Technology & Science

How to Make Sure the Tech You Use and Build Reflects Your Values

Image by OpenClipart-Vectors.

This article originally appeared in Mozilla’s Internet Citizen blog.

Technology should empower you. It should put you in control. You should not feel used by the company that provides it to you. And if you’re a builder of technologies, we believe you should always carry the responsibility to empower your users. Ultimately you should be able to say that you are proud of what you built.

But when we regularly see headlines about how our phone company might have sold our location to a stalker, or how Slack is retaining all of our private messages, or how Amazon, Vigilant Solutions, and Palantir are each individually working to provide data to ICE, it’s hard to feel like we’re in control of the technologies we use or build, much less that we have any power to change what is happening in front of us. It’s even harder to think that we have a voice when we hear of companies selling surveillance technologies to governments for use in human rights abuses abroad, whether it’s Cisco selling tools custom-built to help China target minorities, or FinFisher selling spyware to the government of Ethiopia, or NSO group selling technology to Saudi Arabia that was used to target a U.S.-based journalist.

That’s why I was so happy to participate in Firefox’s IRL podcast about the Tech Worker Resistance. The podcast featured tech workers who have taken a stand, and who have started creating real change in major companies. Those actions can point the way for the rest of us, especially those with tech skills. As the podcast notes, there are measures we can all take—as employees, contractors and customers—to help push companies toward becoming far better stewards for the powerful technologies they offer to the world.

The Influence of Tech Workers: Resistance is Not Futile

First for tech workers: We all know that major technology companies, especially Google, Amazon, Microsoft, Apple, and Facebook, don’t compete directly enough in their services. Their dominant technology silos, ubiquitous networks, and gargantuan hoards of data are creating high barriers to true competition. These giants have become overconfident that they can change the rules on users—removing more and more power from them—without losing their profits or their market share. But there is an area where they do sharply compete: for tech talent. Top talent can make or break a company, and firms work hard to beat out each other in recruiting staff. Once hired, they invest significant time and expense toward keeping the best workers from jumping ship. So if you are working somewhere and you worry about the impact of the tools or services you are building, now is the time to get together with your coworkers to start lobbying for change. Demand that the company that makes its money off of your labors ensures that those labors don’t enable repression at home or around the world.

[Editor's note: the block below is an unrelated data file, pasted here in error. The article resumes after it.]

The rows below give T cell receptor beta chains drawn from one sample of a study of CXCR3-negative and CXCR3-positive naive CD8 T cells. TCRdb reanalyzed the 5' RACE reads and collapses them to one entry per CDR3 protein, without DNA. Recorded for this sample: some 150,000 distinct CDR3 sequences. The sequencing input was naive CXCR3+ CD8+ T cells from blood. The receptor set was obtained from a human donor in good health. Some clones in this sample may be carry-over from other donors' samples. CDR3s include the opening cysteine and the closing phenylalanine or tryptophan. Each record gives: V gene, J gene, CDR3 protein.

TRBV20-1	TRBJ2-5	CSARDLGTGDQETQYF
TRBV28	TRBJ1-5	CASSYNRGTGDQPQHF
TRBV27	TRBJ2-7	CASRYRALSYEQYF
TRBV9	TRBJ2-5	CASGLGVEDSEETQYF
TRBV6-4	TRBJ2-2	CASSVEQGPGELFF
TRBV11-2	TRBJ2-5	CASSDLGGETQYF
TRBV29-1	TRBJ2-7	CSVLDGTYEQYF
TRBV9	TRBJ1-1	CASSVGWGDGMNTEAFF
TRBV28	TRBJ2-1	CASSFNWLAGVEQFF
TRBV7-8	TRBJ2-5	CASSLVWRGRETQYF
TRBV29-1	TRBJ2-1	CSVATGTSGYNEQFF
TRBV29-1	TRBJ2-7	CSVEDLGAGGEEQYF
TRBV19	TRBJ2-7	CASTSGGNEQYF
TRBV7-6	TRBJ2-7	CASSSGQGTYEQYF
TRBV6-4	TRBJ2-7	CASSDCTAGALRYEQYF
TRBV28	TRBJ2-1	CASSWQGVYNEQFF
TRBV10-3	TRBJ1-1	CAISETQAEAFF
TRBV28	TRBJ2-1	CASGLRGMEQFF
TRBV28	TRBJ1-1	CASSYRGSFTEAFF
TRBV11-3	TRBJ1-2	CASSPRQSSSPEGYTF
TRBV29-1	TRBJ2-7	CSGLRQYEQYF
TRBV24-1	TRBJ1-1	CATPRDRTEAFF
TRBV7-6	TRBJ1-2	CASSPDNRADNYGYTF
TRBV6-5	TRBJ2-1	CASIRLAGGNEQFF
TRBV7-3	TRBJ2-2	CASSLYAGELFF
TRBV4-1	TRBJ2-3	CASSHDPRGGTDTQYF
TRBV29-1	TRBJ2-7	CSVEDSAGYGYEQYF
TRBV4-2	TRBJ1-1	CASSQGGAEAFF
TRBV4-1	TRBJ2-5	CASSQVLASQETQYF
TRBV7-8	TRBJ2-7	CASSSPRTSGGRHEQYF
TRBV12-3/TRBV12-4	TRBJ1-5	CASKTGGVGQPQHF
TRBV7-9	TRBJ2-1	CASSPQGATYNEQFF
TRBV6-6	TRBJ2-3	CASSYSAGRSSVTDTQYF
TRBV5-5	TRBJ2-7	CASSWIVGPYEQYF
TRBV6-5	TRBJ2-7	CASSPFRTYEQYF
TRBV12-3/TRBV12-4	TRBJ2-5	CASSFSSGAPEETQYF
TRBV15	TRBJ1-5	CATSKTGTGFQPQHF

For many workers, worries rightly center around misuse of surveillance technology by government purchasers or larger users of those technologies – whether by ICE, local law enforcement, or the Chinese or Syrian governments. In those situations, one thing employees and customers can do is insist that tech companies selling to potential abusers adopt a robust Know Your Customer program, to make sure that they aren’t selling tools that are being used to repress people or populations. This is such a reasonable idea that even U.S. State Department has just issued draft voluntary guidance along these lines for export of surveillance equipment.